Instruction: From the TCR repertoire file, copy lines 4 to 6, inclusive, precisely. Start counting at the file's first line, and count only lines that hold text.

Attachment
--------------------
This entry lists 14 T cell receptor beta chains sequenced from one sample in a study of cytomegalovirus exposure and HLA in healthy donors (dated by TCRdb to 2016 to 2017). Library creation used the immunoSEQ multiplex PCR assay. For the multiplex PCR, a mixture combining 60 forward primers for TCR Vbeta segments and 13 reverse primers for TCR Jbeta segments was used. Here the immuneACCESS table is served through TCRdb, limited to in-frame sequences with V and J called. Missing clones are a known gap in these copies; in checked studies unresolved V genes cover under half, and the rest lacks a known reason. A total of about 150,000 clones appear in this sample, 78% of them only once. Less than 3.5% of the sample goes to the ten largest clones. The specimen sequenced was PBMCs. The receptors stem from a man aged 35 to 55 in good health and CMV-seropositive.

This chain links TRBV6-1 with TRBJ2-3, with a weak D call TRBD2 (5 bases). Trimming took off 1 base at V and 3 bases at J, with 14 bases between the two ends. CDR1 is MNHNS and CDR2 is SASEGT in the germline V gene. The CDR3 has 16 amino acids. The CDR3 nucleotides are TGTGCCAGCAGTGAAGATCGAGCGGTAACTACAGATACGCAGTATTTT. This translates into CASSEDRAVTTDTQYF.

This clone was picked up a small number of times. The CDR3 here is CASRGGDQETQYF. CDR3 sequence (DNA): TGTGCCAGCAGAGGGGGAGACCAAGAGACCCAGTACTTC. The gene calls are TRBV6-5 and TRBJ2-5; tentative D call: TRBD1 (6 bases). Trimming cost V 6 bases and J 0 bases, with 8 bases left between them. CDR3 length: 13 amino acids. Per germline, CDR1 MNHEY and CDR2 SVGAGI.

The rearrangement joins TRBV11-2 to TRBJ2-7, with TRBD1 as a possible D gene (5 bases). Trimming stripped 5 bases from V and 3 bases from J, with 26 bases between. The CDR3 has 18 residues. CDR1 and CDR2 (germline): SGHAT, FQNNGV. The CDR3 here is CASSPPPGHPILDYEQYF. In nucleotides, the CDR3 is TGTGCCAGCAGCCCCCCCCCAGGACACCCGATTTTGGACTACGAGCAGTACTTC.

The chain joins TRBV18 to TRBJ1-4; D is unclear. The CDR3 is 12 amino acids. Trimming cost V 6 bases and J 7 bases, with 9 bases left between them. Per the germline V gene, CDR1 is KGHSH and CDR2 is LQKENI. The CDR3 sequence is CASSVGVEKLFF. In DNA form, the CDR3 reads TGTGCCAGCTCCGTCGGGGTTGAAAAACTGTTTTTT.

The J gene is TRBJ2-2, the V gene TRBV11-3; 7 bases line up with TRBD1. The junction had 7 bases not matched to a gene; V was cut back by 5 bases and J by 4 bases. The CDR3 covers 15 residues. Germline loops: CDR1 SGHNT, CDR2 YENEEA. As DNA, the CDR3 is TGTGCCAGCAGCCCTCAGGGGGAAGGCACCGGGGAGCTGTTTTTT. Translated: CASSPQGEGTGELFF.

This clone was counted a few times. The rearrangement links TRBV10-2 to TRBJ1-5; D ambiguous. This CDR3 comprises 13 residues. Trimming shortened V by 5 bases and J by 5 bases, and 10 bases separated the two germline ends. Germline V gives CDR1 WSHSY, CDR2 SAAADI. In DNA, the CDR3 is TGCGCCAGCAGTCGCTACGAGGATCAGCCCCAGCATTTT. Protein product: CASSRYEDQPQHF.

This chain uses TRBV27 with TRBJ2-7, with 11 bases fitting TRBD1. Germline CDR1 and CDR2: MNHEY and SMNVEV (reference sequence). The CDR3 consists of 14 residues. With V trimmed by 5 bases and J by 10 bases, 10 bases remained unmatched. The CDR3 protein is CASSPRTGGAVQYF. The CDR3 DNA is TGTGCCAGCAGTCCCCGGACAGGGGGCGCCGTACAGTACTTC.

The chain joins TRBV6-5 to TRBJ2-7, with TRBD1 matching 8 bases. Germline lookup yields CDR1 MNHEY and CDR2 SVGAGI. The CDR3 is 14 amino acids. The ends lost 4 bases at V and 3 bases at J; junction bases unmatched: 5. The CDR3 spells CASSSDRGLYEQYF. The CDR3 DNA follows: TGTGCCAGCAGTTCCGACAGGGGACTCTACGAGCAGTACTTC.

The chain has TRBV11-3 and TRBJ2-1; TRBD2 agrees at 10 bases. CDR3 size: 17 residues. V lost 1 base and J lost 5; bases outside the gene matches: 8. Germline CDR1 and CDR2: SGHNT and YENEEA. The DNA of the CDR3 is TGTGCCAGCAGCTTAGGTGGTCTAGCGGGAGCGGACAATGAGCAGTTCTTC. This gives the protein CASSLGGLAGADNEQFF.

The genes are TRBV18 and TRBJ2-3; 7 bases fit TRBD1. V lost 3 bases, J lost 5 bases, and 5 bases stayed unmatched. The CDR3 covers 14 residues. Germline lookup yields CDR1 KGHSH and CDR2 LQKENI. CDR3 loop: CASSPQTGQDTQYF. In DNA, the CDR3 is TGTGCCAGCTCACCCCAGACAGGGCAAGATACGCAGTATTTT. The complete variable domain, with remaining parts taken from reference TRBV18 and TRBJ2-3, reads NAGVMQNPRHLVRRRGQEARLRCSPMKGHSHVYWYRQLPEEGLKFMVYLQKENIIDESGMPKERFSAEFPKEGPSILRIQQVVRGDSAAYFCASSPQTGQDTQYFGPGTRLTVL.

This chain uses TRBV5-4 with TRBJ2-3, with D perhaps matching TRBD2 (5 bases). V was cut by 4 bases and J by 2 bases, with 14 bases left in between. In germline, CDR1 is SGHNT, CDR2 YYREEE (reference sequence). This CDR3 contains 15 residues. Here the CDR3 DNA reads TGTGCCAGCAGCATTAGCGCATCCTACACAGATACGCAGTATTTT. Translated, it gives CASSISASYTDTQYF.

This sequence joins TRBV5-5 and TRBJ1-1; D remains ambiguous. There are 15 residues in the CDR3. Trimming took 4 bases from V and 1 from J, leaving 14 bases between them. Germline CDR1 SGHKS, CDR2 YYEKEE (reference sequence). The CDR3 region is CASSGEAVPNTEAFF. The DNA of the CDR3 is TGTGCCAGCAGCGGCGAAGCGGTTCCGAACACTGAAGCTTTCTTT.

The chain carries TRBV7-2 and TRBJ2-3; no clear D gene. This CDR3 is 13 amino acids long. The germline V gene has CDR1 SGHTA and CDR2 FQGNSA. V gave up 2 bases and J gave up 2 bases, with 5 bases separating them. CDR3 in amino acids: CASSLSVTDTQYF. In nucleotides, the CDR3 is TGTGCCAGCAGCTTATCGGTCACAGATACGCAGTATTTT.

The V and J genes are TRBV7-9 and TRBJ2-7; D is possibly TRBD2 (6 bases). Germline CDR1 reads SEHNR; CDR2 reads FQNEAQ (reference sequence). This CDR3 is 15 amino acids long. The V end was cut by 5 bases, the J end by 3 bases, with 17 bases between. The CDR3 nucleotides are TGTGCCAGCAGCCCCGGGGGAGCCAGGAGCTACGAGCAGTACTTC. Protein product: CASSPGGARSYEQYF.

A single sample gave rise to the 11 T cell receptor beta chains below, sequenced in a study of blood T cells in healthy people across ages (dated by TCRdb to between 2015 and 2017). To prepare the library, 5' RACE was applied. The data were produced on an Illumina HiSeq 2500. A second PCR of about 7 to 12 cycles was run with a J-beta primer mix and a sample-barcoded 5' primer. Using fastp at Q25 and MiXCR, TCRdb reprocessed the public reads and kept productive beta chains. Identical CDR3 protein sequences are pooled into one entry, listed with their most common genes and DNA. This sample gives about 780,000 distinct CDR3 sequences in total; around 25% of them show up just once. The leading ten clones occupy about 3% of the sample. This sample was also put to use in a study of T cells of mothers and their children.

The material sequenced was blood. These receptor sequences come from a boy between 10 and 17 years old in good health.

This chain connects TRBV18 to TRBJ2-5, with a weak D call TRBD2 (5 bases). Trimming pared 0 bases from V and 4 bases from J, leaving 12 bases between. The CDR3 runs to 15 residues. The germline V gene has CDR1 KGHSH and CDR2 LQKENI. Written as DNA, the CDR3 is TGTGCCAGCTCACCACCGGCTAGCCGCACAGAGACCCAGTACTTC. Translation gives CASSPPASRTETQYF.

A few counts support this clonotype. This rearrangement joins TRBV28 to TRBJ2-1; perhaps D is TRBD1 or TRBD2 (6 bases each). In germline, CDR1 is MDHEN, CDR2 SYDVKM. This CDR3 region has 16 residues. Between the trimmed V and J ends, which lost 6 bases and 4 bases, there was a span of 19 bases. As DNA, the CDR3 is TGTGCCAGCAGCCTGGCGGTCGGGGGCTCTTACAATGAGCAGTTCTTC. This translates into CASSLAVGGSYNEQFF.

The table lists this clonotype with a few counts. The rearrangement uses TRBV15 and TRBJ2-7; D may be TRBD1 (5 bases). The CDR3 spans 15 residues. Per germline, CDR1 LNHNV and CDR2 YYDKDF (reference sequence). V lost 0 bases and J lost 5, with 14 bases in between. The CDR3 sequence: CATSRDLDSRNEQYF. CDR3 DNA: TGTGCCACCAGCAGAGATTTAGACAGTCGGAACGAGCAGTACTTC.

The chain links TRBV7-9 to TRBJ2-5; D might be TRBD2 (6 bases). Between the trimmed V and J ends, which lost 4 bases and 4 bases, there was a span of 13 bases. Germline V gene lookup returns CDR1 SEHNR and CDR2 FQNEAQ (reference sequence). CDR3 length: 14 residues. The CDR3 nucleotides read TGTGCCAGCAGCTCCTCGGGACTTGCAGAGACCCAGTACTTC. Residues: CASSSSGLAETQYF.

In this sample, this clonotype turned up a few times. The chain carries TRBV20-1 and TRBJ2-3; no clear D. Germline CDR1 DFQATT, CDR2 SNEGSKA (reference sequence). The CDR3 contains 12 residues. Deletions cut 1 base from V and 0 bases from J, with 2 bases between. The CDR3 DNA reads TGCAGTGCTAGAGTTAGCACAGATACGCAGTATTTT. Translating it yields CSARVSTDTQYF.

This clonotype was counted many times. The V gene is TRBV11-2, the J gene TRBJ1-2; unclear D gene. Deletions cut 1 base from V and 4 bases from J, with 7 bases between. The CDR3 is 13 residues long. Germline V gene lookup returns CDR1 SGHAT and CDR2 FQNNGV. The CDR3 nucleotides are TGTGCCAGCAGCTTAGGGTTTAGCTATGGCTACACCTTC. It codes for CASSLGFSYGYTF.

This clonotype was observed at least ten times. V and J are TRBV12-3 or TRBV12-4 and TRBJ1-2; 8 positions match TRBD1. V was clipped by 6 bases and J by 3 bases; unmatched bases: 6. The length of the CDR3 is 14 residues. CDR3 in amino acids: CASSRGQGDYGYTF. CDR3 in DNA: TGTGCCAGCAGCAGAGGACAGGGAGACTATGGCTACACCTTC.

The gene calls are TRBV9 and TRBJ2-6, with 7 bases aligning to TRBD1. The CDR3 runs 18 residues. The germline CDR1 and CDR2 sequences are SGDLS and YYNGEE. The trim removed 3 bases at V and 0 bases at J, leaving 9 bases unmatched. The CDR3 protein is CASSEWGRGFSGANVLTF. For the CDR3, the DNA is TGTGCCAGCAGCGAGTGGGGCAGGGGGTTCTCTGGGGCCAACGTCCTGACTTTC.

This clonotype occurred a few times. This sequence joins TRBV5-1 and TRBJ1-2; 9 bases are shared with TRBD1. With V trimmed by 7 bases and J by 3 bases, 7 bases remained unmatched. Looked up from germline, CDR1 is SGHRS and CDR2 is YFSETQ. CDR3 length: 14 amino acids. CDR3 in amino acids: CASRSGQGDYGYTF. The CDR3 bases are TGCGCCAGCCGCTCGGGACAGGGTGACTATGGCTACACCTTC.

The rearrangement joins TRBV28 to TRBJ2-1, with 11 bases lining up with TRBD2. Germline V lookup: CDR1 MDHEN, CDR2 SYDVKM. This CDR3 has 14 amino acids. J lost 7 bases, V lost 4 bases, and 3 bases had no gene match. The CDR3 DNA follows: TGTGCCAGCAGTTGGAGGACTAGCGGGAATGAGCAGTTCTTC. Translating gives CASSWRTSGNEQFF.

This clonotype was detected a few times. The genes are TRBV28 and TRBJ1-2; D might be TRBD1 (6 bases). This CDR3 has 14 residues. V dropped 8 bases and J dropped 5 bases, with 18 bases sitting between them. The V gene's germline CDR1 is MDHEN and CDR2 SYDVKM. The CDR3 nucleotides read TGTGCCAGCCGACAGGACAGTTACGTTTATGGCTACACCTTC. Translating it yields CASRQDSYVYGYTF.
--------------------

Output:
The rearrangement joins TRBV11-2 to TRBJ2-7, with TRBD1 as a possible D gene (5 bases). Trimming stripped 5 bases from V and 3 bases from J, with 26 bases between. The CDR3 has 18 residues. CDR1 and CDR2 (germline): SGHAT, FQNNGV. The CDR3 here is CASSPPPGHPILDYEQYF. In nucleotides, the CDR3 is TGTGCCAGCAGCCCCCCCCCAGGACACCCGATTTTGGACTACGAGCAGTACTTC.

The chain joins TRBV18 to TRBJ1-4; D is unclear. The CDR3 is 12 amino acids. Trimming cost V 6 bases and J 7 bases, with 9 bases left between them. Per the germline V gene, CDR1 is KGHSH and CDR2 is LQKENI. The CDR3 sequence is CASSVGVEKLFF. In DNA form, the CDR3 reads TGTGCCAGCTCCGTCGGGGTTGAAAAACTGTTTTTT.

The J gene is TRBJ2-2, the V gene TRBV11-3; 7 bases line up with TRBD1. The junction had 7 bases not matched to a gene; V was cut back by 5 bases and J by 4 bases. The CDR3 covers 15 residues. Germline loops: CDR1 SGHNT, CDR2 YENEEA. As DNA, the CDR3 is TGTGCCAGCAGCCCTCAGGGGGAAGGCACCGGGGAGCTGTTTTTT. Translated: CASSPQGEGTGELFF.